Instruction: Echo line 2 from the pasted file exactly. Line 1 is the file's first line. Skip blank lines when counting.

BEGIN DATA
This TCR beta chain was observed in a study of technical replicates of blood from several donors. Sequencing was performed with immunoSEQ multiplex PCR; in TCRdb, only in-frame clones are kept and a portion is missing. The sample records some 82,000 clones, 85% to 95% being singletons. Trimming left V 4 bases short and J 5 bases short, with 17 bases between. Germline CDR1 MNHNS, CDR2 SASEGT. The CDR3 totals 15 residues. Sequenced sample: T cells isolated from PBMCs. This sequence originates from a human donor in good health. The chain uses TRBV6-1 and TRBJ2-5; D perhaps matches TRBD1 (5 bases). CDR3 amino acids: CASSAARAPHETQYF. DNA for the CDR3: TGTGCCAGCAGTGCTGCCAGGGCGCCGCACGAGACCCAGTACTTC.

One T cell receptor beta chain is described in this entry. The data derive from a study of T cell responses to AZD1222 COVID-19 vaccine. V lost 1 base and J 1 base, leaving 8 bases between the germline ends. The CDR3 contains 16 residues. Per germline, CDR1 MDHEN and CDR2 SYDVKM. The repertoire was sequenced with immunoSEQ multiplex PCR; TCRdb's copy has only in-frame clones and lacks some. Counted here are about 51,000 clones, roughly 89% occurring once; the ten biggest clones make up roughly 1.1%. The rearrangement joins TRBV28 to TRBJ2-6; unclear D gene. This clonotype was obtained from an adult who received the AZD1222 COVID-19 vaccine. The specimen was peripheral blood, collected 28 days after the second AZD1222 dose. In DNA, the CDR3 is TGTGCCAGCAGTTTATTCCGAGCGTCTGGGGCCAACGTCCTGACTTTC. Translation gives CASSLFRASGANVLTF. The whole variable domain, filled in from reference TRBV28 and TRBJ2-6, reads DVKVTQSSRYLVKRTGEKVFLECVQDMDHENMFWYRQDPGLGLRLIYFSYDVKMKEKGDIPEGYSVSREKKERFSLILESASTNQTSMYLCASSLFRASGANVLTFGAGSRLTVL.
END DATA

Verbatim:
One T cell receptor beta chain is described in this entry. The data derive from a study of T cell responses to AZD1222 COVID-19 vaccine. V lost 1 base and J 1 base, leaving 8 bases between the germline ends. The CDR3 contains 16 residues. Per germline, CDR1 MDHEN and CDR2 SYDVKM. The repertoire was sequenced with immunoSEQ multiplex PCR; TCRdb's copy has only in-frame clones and lacks some. Counted here are about 51,000 clones, roughly 89% occurring once; the ten biggest clones make up roughly 1.1%. The rearrangement joins TRBV28 to TRBJ2-6; unclear D gene. This clonotype was obtained from an adult who received the AZD1222 COVID-19 vaccine. The specimen was peripheral blood, collected 28 days after the second AZD1222 dose. In DNA, the CDR3 is TGTGCCAGCAGTTTATTCCGAGCGTCTGGGGCCAACGTCCTGACTTTC. Translation gives CASSLFRASGANVLTF. The whole variable domain, filled in from reference TRBV28 and TRBJ2-6, reads DVKVTQSSRYLVKRTGEKVFLECVQDMDHENMFWYRQDPGLGLRLIYFSYDVKMKEKGDIPEGYSVSREKKERFSLILESASTNQTSMYLCASSLFRASGANVLTFGAGSRLTVL.